Concoct a series of problems with your pre-made water clocks for which your students need to redesign the water clock to solve.

A suggestion is:

Ms. Frizzle wants to give a water clock to the gym teacher so he can time activities. Our water clock only measures 5 minutes, but the gym teacher needs 10 minutes for each activity. How can you change the water clock to measure increments of 10 minutes instead of five?

Guide your students toward developing possible solutions by providing variations to the water clock. Some suggestions are: corn syrup as the liquid; bottles of varying sizes; caps with holes of varying size; or bottles that have been cut at different heights. Options like colored water, double funnels or caps with no holes can be included to increase the available options. Have them design a water clock that will solve Ms. Frizzle’s problem.

Have students test their solution by experimenting with the new design. Does the next design fix the problem? How does it compare to the original? Can the design be optimized?

Middle schoolers have firm grasps on astronomical time, although you may not want to believe that. It’s time to move on to a larger frame of mind with the Geological Time Scale.

By the end of grade 8, students need to know:

• ESS1-4: Construct a scientific explanation based on evidence from rock strata for how the geologic time scale is used to organize Earth’s 4.6-billion-year-old history.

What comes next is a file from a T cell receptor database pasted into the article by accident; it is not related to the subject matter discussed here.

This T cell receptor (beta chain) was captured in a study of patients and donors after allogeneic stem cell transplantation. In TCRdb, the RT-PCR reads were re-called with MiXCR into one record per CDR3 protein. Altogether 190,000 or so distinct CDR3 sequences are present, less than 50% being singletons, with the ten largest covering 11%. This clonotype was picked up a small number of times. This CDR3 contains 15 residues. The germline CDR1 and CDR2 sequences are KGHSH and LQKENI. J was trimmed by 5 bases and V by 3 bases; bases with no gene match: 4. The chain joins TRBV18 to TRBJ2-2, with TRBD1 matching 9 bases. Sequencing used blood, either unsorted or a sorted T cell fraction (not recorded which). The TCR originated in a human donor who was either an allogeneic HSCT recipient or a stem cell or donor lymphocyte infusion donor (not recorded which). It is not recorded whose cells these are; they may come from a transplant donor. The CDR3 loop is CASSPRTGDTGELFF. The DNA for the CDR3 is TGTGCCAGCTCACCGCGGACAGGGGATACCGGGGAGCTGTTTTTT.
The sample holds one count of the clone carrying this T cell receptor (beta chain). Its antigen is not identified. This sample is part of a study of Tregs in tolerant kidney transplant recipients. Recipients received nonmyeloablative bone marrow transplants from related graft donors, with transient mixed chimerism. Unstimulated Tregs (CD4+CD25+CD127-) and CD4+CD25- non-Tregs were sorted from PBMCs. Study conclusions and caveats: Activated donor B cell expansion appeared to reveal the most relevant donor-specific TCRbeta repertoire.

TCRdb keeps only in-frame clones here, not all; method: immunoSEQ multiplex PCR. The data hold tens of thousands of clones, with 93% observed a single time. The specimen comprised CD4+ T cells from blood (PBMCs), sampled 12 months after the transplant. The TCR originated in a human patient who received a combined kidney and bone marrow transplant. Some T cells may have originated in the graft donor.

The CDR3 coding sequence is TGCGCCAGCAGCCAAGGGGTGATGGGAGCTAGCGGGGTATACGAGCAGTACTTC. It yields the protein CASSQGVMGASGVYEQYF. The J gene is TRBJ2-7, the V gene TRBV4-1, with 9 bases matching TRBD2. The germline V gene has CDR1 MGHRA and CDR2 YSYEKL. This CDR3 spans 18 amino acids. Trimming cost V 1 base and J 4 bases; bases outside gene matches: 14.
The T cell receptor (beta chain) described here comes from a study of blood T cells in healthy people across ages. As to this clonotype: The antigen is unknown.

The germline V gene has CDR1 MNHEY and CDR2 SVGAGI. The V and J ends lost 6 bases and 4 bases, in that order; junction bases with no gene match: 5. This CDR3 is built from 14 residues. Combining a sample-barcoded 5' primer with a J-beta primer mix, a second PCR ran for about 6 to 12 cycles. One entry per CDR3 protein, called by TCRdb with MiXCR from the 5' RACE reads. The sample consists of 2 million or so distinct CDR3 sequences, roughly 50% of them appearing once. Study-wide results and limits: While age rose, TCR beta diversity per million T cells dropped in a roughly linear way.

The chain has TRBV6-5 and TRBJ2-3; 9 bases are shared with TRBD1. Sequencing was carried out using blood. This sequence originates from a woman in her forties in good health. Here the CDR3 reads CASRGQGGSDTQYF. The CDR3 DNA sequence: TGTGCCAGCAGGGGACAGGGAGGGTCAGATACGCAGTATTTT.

Suggested activities:

Experiment: Core Sampling
Playing with dirt in a more sophisticated manner can be both educational and fun. By layering different colored sand and dirt into clear plastic cups, students can take “core samples” with a clear straw.

Materials needed: clear plastic cups, dark sand, light sand, soil, small bits of gravel, clear plastic straws, spray water bottle, spoons, metric ruler

For this activity, the teacher should prepare the “samples” by layering each of the Earth materials. Mist each layer with a spray bottle of water until damp before moving to the next. This will help keep the layers from separating during “drilling.” Create cups with different strata: varying amounts of gravel, width, angle the cup for some layers, etc.

Have students “drill” in the various samples. If they encounter an obstacle (gravel) have them hypothesize what scientists would do in a real-world scenario. Discuss with students what information can be obtained from core sampling: age of the layers, types of rocks and minerals, formation of the layers, etc.

It may seem hard to determine how long ago something occurred, especially if it happened millions of years ago, but scientists have a good way of measure the age of rocks.

Elements age, and as they age, they lose stability in their nucleus. This results in two protons and two neutrons (an alpha particle) being ejected from the nucleus – known as radioactive decay. This changes the particle from one element to another. The time it takes for half of the particles to decay is referred to as an element’s half-life. The half-life of elements vary widely, from just 22 minutes for francium to bismuth at 1.9×109 years!